Michele Ceriotti, new tenure-track assistant professor and head of the Laboratory of Computational Science and Modelling at EPFL, doesn’t like to make definitive decisions. Faced with the prospect of choosing between physics and chemistry as an undergraduate at the University of Milan-Bicocca, he opted to study the multidisciplinary field of materials science. When deciding on a specialisation as a PhD student at ETH Zurich, he selected computer modelling.
“Simulation allows me to wear multiple hats and change what I’m working on very quickly,” Ceriotti said. “It takes lots of effort and resources to build a new laboratory just to investigate an idea. Using a computer as a virtual laboratory only requires changing a few lines of code.”
Ceriotti researches and develops techniques for computer simulation of materials at the atomic level. That is, he aims to reproduce atomic motion and behaviour at the nanoscale to improve our understanding of mechanisms that account for macroscopic properties, and to then improve these properties through rational design. While computers can now give accurate predictions about material properties such as conductivity and brittleness when fed descriptive parameters, the real goal should be to predict trends and identify critical properties.
“Basically, I try to simulate how atoms behave,” he said. “I want to figure out what we can learn about the behaviour of materials, and infer from the microstructure information about how to make materials better.”
Though the specific techniques vary depending on the application, all simulations need to be accurate, predictive and able to capture both subtle physical effects and complex, large-scale structural features. For now, Ceriotti plans to focus his research on materials such as amorphous silicon that can be used in energy applications, and also on metals. He also wants to develop techniques that contribute to the development of sustainable materials that are easier to recycle and less environmentally damaging to make.
“I think that right now, at the academic level, one is mostly interested in getting materials with exceptional properties and performance,” he said. “Typically, we choose a material to work on and think about how to design it, but we don’t think about how much of it there is on Earth, how polluting it will be, or how easily we’ll be able to recycle it. Steering materials science into a more environmentally aware direction will be a big challenge over the next 10 years.”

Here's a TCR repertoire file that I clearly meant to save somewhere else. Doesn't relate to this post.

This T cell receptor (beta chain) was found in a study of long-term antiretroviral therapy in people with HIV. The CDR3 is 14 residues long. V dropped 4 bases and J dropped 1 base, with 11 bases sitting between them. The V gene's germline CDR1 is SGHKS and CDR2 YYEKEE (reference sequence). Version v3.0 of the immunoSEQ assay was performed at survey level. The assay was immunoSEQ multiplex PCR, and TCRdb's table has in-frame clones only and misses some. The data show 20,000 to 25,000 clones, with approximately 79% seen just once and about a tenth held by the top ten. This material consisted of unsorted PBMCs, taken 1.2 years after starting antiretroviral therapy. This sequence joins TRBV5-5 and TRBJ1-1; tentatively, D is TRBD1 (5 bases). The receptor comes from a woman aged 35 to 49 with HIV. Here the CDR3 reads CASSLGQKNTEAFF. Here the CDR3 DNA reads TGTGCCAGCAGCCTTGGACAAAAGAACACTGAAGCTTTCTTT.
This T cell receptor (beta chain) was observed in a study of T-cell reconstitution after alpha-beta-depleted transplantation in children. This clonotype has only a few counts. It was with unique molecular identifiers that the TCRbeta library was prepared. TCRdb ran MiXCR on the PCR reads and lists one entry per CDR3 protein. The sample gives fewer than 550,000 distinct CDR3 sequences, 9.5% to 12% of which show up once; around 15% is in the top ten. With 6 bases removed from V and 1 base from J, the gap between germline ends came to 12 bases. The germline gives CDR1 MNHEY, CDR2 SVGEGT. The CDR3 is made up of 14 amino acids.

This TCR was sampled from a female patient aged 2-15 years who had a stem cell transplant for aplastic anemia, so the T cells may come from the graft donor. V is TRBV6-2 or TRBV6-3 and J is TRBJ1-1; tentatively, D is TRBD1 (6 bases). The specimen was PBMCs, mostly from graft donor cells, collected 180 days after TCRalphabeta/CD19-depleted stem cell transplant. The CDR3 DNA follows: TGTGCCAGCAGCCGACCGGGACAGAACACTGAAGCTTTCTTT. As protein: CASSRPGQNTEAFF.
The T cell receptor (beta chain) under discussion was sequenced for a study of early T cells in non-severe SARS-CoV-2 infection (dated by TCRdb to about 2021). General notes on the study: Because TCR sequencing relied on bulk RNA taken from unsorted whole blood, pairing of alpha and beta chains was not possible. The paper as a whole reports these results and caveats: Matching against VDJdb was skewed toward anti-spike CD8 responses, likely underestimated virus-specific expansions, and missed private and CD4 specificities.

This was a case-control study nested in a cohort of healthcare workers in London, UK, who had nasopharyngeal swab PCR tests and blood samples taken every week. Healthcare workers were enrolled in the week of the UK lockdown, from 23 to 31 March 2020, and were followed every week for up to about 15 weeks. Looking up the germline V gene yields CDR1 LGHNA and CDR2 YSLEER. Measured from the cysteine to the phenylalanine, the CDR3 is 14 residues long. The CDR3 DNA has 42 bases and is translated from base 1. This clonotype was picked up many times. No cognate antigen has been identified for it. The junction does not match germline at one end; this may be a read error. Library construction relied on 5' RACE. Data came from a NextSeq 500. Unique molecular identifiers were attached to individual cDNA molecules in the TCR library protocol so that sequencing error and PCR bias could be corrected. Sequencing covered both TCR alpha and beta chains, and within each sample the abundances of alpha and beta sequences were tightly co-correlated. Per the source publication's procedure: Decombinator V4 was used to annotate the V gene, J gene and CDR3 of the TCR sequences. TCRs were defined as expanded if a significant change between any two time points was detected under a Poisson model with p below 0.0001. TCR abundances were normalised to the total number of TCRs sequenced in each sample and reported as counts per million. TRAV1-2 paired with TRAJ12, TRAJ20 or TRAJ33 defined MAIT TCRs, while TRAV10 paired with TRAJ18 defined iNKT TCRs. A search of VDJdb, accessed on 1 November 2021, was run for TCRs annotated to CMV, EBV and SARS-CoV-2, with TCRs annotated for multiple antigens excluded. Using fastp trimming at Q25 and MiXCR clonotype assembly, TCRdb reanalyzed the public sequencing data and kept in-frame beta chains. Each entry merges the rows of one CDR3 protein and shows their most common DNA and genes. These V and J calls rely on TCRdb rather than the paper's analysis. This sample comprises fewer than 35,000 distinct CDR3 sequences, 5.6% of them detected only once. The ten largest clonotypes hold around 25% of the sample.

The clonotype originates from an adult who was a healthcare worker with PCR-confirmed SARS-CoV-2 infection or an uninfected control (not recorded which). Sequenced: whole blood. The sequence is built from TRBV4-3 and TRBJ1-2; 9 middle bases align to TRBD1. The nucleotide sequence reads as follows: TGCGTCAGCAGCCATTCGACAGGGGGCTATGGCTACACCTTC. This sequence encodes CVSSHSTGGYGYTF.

Ceriotti intends to make it easy for other people to use the methods he develops and is already collaborating with other research groups from Stanford to Trieste. He also wants to use CCMX’s connections to work more closely with industry, notably Switzerland’s metal companies, who are constantly seeking better alloys and more easily processed materials.
He’d also like to see his methods help other scientists in a wide range of fields.
“What has given me the most satisfaction over the last few years was when someone took my methods and used them to accomplish something non-trivial,” he said. “That is, when my work can act as a stepping-stone to accomplish something I had not foreseen.”
Traditional simulation models treat atomic nuclei as classical particles, describing them with the same equations as billiard balls or planets. This approximation works well for heavier elements, but is problematic for lighter atoms such as hydrogen. Making this assumption about hydrogen nuclei would, for example, suggest that water has a pH of 8.5. During a post-doc at Oxford, Ceriotti developed a technique for simulating nuclei as quantum particles. A researcher at Lawrence Livermore National Laboratory used the method to study hydrogen at very high pressure, an important element of understanding giant planets and astrophysical phenomena.
“It was nice to see someone put my research to use in a field so completely different from mine,” he said.
Text by Carey Sargent (March 2014)